(d) Notwithstanding subsection (a), if a tract of land has been subdivided into lots and more than five acres of the tract remain unsold by the owner of the tract, the assessor may appraise the unsold portion as land acreage rather than as lots. A tract is considered subdivided into lots when the lots are located on streets laid out and open for travel and the lots have been sold or offered for sale as lots since the last appraisal of the property.
 
2. I disagree with my Real Estate 2012 NOTICE OF VALUE I received for major changes that occurred after January 1, 2011.  What can I do?
You will not receive a 2012 Notice of Value unless your property has experienced changes that occurred after January 2011.  If your value has changed you may file an appeal by completing the form attached to the 2012 Notice of Value and submitting any information to substantiate your request for review, prior to the deadline date.

  • Appeals to Notices of Value must be made prior to the adjournment of the Board which was June 4, 2012. 
  • However, if the notice of change in value was mailed fewer than 15 days prior to the Board's adjournment, a request for hearing must be made within 30 days after the notice of the change in value was mailed to you.
  • If you have missed the deadline dates described above, see Untimely Appeal instructions in the answer to question #6 below.    

3. I agree with my Real Property 2012 Negotiated Value.  What are my options?
The Assessor's Office may recommend a change in value for an appealed property, based on the evidence submitted by the owner.  The property owner will be notified, and if in agreement with the change, will be sent a Negotiated Value (NV) form.  Sign and date the NV form, and return it in the envelope provided to the Assessor’s Office within 30 days of the letter date. The NV form will be submitted to the Board at the time of your hearing (you do not have to be present), and on its acceptance, will conclude your appeal. If the Board does NOT accept it, you will be scheduled for a later hearing to present your case.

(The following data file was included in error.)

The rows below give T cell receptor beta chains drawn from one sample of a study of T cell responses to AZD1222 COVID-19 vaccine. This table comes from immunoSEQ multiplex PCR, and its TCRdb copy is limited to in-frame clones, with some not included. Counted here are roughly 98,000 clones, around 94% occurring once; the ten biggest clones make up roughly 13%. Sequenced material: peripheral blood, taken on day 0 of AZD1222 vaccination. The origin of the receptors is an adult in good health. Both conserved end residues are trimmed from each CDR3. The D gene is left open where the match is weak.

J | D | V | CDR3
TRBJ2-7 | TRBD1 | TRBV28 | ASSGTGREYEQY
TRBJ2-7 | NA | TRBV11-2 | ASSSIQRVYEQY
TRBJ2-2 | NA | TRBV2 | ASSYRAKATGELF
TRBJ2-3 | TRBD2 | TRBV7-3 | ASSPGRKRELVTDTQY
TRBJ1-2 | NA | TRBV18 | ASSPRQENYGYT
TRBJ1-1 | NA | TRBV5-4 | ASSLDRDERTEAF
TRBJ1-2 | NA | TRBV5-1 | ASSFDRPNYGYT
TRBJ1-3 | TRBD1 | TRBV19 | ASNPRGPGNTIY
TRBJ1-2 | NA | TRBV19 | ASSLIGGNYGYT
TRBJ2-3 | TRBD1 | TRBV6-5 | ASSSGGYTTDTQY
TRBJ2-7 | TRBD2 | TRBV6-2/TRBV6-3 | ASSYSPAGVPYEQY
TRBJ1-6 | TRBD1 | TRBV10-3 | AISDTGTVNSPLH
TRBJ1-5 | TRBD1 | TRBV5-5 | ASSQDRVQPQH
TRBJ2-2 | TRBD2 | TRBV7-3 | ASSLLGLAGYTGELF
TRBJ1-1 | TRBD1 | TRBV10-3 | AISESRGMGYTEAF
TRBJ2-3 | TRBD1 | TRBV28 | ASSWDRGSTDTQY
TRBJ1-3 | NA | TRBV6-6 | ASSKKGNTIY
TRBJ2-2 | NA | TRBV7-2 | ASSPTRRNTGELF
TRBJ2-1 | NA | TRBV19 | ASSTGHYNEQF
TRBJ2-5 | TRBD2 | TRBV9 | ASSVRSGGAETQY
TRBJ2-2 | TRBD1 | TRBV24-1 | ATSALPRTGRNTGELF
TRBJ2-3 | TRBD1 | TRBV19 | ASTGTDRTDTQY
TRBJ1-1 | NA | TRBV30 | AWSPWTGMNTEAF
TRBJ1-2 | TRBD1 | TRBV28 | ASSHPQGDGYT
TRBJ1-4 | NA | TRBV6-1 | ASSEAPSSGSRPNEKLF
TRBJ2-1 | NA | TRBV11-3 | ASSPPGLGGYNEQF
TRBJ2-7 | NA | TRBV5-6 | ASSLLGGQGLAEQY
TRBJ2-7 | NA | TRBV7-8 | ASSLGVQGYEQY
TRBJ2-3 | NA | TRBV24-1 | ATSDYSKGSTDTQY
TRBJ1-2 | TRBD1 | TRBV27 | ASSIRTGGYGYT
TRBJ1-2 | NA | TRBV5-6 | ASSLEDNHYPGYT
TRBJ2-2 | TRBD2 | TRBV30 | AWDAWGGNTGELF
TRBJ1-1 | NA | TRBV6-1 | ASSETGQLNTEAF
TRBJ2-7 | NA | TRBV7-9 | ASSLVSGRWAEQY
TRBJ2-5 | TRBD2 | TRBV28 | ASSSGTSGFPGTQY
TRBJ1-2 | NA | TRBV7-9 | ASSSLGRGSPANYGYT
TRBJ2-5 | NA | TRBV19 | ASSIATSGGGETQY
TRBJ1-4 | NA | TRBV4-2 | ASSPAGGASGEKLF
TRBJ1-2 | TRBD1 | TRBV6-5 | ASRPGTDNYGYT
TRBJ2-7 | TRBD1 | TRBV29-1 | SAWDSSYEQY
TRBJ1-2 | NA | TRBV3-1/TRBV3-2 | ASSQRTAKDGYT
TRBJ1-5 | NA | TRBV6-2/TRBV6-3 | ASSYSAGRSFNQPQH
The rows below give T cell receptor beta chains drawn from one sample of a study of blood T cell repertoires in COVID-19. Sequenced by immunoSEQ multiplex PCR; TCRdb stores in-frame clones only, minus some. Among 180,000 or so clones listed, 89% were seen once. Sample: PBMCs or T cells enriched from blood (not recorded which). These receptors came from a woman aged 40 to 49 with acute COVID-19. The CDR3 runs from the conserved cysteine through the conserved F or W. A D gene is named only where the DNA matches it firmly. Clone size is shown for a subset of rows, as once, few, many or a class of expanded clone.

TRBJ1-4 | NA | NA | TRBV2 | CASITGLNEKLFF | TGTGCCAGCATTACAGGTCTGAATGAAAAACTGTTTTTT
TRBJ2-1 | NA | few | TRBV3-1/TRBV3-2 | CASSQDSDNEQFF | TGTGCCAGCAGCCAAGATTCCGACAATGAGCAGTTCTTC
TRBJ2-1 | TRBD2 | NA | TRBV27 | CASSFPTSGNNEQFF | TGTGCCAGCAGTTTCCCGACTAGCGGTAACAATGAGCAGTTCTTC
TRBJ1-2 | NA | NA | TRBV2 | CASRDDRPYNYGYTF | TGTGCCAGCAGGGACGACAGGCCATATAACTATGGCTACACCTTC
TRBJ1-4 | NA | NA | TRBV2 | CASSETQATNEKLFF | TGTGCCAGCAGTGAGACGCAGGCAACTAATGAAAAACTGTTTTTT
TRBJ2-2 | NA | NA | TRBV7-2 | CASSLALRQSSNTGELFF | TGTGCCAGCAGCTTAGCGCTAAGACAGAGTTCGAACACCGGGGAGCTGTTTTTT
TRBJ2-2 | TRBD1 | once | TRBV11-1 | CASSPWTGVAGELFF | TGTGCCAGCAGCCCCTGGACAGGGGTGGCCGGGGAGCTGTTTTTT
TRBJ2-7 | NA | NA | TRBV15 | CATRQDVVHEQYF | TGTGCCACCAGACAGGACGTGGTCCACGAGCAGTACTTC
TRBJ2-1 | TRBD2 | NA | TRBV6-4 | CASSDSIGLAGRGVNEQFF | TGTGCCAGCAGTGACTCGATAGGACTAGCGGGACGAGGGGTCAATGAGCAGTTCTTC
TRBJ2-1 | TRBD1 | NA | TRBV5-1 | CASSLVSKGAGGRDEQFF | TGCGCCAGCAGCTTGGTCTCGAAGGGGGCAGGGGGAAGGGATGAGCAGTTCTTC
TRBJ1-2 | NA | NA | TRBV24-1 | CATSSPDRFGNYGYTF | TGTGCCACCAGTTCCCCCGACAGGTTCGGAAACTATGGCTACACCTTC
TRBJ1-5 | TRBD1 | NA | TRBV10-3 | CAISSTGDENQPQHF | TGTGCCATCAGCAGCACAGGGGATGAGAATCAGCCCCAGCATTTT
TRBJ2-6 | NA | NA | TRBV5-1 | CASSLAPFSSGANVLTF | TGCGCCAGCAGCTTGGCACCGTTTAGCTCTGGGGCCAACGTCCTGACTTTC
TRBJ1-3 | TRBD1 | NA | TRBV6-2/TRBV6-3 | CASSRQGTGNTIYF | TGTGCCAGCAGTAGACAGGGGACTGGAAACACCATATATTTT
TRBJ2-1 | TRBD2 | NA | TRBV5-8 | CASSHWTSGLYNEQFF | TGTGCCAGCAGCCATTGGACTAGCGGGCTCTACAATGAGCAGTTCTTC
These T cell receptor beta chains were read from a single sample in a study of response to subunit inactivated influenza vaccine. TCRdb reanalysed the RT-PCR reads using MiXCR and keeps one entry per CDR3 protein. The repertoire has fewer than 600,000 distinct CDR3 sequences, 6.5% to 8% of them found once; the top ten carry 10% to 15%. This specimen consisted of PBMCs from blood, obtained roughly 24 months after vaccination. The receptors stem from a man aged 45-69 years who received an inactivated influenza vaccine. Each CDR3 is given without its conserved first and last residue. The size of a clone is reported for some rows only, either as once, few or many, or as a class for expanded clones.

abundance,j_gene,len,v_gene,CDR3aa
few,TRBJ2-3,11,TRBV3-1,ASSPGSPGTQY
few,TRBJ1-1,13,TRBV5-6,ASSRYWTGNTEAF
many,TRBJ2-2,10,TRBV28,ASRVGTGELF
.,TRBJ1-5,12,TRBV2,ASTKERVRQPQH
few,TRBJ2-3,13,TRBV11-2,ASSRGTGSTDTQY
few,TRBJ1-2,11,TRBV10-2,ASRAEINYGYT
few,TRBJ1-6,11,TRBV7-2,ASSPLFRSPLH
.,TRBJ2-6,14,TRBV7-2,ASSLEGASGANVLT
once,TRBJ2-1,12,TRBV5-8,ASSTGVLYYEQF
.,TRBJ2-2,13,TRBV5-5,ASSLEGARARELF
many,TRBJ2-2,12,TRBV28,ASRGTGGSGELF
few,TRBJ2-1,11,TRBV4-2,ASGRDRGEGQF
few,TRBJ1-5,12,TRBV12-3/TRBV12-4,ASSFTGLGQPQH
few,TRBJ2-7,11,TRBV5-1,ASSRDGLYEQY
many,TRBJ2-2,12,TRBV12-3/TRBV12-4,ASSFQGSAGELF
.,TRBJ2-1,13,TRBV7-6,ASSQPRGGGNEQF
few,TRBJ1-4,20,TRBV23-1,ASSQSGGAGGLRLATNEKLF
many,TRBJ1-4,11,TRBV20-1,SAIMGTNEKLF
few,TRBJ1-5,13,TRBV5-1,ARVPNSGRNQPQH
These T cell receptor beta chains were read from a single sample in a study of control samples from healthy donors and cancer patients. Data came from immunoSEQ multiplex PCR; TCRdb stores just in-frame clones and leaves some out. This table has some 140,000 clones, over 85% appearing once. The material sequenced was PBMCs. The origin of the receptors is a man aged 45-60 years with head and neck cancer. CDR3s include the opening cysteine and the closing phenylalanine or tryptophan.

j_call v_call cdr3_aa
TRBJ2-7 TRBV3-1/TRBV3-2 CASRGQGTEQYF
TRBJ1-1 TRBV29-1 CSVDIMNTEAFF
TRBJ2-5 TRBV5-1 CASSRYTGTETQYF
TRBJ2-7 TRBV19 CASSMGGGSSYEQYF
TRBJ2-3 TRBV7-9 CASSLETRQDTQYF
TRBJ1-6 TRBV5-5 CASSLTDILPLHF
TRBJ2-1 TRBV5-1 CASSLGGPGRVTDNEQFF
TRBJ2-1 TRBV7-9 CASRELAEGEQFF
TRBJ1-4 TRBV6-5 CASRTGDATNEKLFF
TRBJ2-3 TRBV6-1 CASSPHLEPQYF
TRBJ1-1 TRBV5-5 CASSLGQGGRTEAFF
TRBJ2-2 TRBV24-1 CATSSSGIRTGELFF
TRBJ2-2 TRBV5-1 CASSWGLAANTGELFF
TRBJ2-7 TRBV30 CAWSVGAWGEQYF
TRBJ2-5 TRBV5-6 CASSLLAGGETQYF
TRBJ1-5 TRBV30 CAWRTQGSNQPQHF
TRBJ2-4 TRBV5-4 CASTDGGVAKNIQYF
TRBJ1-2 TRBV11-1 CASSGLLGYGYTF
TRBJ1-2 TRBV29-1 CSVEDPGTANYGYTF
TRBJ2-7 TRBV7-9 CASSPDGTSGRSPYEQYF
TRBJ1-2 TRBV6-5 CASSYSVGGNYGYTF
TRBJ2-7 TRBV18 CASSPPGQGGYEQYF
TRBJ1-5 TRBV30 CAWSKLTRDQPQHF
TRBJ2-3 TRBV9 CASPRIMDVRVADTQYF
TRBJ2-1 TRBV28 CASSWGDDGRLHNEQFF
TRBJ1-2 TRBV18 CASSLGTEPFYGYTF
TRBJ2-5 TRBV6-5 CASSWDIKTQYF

4. How do I request a formal appeal to the Board?
The last date for requesting a formal appeal before the Board for 2012 was June 4, 2012.  However, if you receive a new Notice of Value for 2012, the notice includes a form for appealing the new valuation to the Board, within 30 days from the date the notice was mailed. 

5. How do I know my appeal to the Board was received and when my hearing is scheduled? What if I can’t make the scheduled hearing?
You will initially receive a postcard receipt, notifying you of your appeal number and confirming the information in your request.  You will also receive the Rules of Procedure and other information about your upcoming appearance before the Board. 

Scheduling for the Board requires considerable lead time in order to prepare the cases for the hearing (i.e., the docket ) and to notify the taxpayers. You will receive a hearing notice prior to your scheduled date. This notice will contain the timeframe for submitting documentation to support your appeal, and the date your appeal is scheduled to be heard by the Board.  Please do not wait until you receive your hearing letter to start preparing your submission to the Board.  You need to be preparing your submission from the time you file your appeal.

Board hearings can be rescheduled by the Clerk only for medical or personal emergency, for which proof must be provided.  All other requests must be made to the Board, with supporting documentation, and approved by the Board.

6. I missed the deadline for filing my appeal to the Board.  What are my options?
You may still file an untimely appeal  to the Board. If you feel there are circumstances that the Board should consider in determining if your appeal should be heard, you must include this with your appeal. You will be notified of a hearing date by the Board to determine whether to grant you an untimely appeal. If the Board decides to grant you a hearing on the merits, you will be so notified and a hearing date  will be set. If the Board denies your untimely appeal, you will be so notified, and you can  appeal to the North Carolina Property Tax Commission (Commission).

7. What can I expect at my Board hearing?
The Board allows each taxpayer to present his case, and then allows the County to present its case. All evidence related to the appeal should have been submitted previously in accordance with the timeframe provided in the hearing letter. Any evidence submitted after that date may not be considered by the Board or may not be allowed to be presented with your case.  Additionally,

  • Attendance at the Board hearing is not required; however, it is your right as a citizen to attend and present your appeal if you choose.